Riddle v. LushingAnnotate this Case
HARRY C. RIDDLE et al., Plaintiffs and Appellants, v. ALFRED LUSHING et al., Defendants and Respondents.
Roland Maxwell, Paul H. Marston and Richard W. Olson for Plaintiffs and Appellants.
Sandler & Rosen and Nelson Rosen for Defendants and Respondents.
WOOD, P. J.
This is an action on a guaranty of a promissory note, which note was secured by a deed of trust that was given to secure the payment of the purchase price of real property. In a nonjury trial, judgment was for defendants. Plaintiffs appeal from the judgment.
Appellants contend, among other things, that the court erred in determining that judgment for plaintiffs is barred by section 580b of the Code of Civil Procedure (which provides there shall be no deficiency judgment after sale of real property under a trust deed given to secure payment of purchase price).
Defendants Alfred Lushing and Sidney Lushing were copartners doing business under the fictitious name of Midland Investment Co. On August 15, 1956, they, as copartners, purchased from plaintiffs certain real property in Los Angeles, and plaintiffs conveyed the property by a deed in which the grantee named was Midland Investment Co. (the partnership name). On the same day (August 15, 1956), as part of the purchase price of the property, defendants, as copartners, gave to plaintiffs a promissory note, in the amount of $25,000, and a deed of trust on the property to secure the note. The note and deed of trust were signed: "Midland Investment Co. [203 Cal. App. 2d 833] By Alfred Lushing By Sidney Lushing." Also on that day, and as part of the same transaction, the defendants, individually, signed a statement of guaranty which was written on the face of the note. The statement was as follows: "For Value Received, we hereby guarantee the payment of this note, and waive presentment, demand, notice, protest or notice of protest." The names as signed thereon were: "Alfred Lushing Sidney Lushing."
On November 2, 1956, plaintiffs and defendants signed an agreement which provided that in consideration for the extension of the time for payment of another note, which had been executed by Midland Investment Co., the parties agreed that the interest rate on the $25,000 note, above referred to, be raised from 5 per cent to 6 per cent per annum. The agreement was signed: "Midland Investment Co. Alfred Lushing as Individuals Alfred Lushing Sidney Lushing." The agreement was "Approved and Accepted" by the plaintiffs.
The note which was secured by the trust deed was not paid on its due date, August 27, 1959. On October 15, 1959, plaintiffs commenced this action on the guaranty above quoted.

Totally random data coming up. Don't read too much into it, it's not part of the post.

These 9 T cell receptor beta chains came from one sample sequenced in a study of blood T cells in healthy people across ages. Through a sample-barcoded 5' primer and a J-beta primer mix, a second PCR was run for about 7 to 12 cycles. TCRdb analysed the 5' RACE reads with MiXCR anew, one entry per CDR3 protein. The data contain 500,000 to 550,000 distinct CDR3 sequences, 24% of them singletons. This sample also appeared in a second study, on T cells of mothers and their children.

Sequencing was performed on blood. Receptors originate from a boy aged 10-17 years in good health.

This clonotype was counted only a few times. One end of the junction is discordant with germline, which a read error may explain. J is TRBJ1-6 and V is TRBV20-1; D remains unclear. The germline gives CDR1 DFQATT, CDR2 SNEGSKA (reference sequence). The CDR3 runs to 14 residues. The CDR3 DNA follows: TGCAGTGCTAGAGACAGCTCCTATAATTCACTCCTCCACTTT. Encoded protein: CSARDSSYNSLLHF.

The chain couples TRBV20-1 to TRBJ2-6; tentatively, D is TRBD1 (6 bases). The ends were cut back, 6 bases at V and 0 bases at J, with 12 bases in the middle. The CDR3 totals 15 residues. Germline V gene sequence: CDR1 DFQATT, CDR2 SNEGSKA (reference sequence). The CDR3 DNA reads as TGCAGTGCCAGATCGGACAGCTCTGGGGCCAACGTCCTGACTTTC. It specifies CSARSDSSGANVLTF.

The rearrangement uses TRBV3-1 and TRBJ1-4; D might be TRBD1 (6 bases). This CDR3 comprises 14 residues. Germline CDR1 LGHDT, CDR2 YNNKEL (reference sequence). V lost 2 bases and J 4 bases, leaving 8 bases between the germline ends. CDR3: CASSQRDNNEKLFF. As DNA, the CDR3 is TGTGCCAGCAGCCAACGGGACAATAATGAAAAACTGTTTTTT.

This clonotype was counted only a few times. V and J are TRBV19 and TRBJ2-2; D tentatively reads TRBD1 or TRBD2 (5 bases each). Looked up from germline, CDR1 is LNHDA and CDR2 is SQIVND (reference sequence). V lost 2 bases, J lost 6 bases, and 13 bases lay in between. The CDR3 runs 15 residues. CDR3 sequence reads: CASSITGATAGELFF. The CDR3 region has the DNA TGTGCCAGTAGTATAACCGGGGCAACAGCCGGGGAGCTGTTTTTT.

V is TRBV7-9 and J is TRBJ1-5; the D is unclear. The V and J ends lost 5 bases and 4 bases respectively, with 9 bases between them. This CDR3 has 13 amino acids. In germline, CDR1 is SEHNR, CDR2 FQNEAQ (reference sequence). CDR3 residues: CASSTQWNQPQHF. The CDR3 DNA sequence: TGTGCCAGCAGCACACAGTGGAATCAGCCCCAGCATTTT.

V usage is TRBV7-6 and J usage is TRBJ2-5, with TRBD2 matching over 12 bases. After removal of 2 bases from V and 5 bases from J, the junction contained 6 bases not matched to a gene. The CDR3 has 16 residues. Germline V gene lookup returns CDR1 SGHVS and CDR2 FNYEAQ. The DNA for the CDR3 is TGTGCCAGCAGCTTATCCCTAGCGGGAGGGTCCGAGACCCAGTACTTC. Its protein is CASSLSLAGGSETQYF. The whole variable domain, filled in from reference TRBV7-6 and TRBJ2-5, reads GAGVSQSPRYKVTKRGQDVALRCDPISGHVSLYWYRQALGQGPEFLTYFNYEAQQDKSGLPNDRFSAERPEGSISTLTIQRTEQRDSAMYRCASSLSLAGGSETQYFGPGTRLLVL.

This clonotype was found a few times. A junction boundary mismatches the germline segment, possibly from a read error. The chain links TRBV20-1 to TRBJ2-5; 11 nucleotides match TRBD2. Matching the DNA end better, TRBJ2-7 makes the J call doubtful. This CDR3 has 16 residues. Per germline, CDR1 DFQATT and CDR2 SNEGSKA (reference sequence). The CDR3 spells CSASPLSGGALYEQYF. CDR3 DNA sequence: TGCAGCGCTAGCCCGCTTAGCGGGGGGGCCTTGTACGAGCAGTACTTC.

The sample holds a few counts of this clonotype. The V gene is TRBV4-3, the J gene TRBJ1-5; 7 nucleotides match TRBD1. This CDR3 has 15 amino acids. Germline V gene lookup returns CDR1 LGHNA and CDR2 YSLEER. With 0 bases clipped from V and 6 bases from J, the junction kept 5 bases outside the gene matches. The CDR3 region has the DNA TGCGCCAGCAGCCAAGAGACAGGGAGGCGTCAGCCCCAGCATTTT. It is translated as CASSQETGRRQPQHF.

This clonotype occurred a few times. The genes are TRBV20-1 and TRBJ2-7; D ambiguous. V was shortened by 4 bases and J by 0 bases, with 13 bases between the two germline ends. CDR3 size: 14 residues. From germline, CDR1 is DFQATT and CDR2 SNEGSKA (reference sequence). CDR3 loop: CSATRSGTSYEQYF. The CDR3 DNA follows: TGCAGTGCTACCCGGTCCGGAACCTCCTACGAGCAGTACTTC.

On May 13, 1960 (after the commencement of the action), plaintiffs caused the real property to be sold by the trustee under a power of sale contained in the trust deed of trust. On July 1, 1960, plaintiffs filed a supplement to the complaint, wherein they alleged that the property was sold by the trustee on May 13, 1960, for $20,125; that the net amount received was $19,436.43; and that the "balance of account" on said note was $5,563.57, plus interest.
The court found that the real property described in the trust deed was purchased by "Midland Investment Co." from plaintiffs and that the $25,000 note was delivered to plaintiffs as a part of the purchase price of the property, and that the trust deed was given to plaintiffs to secure payment of part of said purchase price; and that after the filing of the complaint herein, the trustee under the trust deed sold said property, and received from the sale the net amount of $19,436.43.
The court concluded that plaintiffs were not entitled to judgment against defendants for the following reasons: Such judgment is barred by section 580b of the Code of Civil Procedure. The partnership, Midland Investment Co., "does not constitute a separate and distinct entity from the defendants," who are the sole partners therein. In legal contemplation the defendants were the purchasers and coowners of the property purchased. In the absence of section 580b, the defendants, as [203 Cal. App. 2d 834] the sole partners, would have been jointly and severally liable for the purchase price of the land. Since defendants were already primary obligors, both jointly and severally, they could not also be sureties or guarantors on the partnership note. The purported guaranty added nothing to the primary liability which arose when they as partners executed the note in the name of the partnership. As primary obligors they are entitled to the benefits and protection of said section 580b. The purported guaranty was a part of, and entirely dependent upon, the note and deed of trust, and it cannot be enforced as an independent agreement. Judgment for plaintiffs is also barred by section 580d of the Code of Civil Procedure. Defendants are entitled to the benefits and protection of said section 580d. In the absence of said sections 580b and 580d, judgment for plaintiffs would be barred by reason of their noncompliance with section 580a. If the purported guaranty were assumed to be valid and enforceable as an independent obligation of defendants, they, as guarantors, would be entitled to assert the same defenses to plaintiffs' claim as could be asserted by the partnership. Noncompliance by plaintiffs with section 580a would have prevented plaintiffs from recovering a deficiency judgment against the partnership and, similarly (noncompliance) bars such a judgment against defendants.
Section 580b of the Code of Civil Procedure provides: "No deficiency judgment shall lie in any event after any sale of real property ... under a deed of trust ... given to secure payment of the balance of the purchase price of real property."
Appellants argue that said section, above quoted, is not applicable herein for the reason that the action is on the guaranty. They argue further that if, for the purpose of the transaction, the partnership is regarded as "a separate entity, apart from the individual liability of the guarantors," there can be no doubt that they would be entitled to a judgment for the balance due on the note; that the guaranty is valid, under section 15015 of the Corporations Code, as a separate obligation of each partner to perform a partnership contract; that it appears that the parties intended that there should be individual liability of the defendants, as guarantors, in addition to the liability of the partnership, and that they intended that the individual liability of defendants, as guarantors, was to be additional security for the note; and that the intention of the parties, as shown by the note and guaranty, should prevail. [203 Cal. App. 2d 835]